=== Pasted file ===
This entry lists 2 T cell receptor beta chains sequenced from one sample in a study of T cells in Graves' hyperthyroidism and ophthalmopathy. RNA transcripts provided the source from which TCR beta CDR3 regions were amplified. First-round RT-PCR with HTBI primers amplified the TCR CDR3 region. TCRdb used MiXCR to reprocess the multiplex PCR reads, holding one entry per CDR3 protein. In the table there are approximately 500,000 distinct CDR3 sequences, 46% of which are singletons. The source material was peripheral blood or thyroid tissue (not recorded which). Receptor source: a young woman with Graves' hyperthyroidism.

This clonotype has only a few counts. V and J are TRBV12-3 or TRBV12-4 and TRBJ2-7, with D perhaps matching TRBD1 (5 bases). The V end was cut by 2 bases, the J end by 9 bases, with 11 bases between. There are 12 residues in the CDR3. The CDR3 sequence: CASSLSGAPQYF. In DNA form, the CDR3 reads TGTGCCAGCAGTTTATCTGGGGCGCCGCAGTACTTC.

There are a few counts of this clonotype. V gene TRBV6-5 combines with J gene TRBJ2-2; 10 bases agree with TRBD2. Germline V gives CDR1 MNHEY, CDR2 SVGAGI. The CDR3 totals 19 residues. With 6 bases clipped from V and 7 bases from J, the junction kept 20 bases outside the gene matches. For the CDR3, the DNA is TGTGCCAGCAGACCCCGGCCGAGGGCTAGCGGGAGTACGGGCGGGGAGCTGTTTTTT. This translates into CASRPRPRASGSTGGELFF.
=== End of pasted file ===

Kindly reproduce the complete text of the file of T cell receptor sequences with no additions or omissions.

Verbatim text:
This entry lists 2 T cell receptor beta chains sequenced from one sample in a study of T cells in Graves' hyperthyroidism and ophthalmopathy. RNA transcripts provided the source from which TCR beta CDR3 regions were amplified. First-round RT-PCR with HTBI primers amplified the TCR CDR3 region. TCRdb used MiXCR to reprocess the multiplex PCR reads, holding one entry per CDR3 protein. In the table there are approximately 500,000 distinct CDR3 sequences, 46% of which are singletons. The source material was peripheral blood or thyroid tissue (not recorded which). Receptor source: a young woman with Graves' hyperthyroidism.

This clonotype has only a few counts. V and J are TRBV12-3 or TRBV12-4 and TRBJ2-7, with D perhaps matching TRBD1 (5 bases). The V end was cut by 2 bases, the J end by 9 bases, with 11 bases between. There are 12 residues in the CDR3. The CDR3 sequence: CASSLSGAPQYF. In DNA form, the CDR3 reads TGTGCCAGCAGTTTATCTGGGGCGCCGCAGTACTTC.

There are a few counts of this clonotype. V gene TRBV6-5 combines with J gene TRBJ2-2; 10 bases agree with TRBD2. Germline V gives CDR1 MNHEY, CDR2 SVGAGI. The CDR3 totals 19 residues. With 6 bases clipped from V and 7 bases from J, the junction kept 20 bases outside the gene matches. For the CDR3, the DNA is TGTGCCAGCAGACCCCGGCCGAGGGCTAGCGGGAGTACGGGCGGGGAGCTGTTTTTT. This translates into CASRPRPRASGSTGGELFF.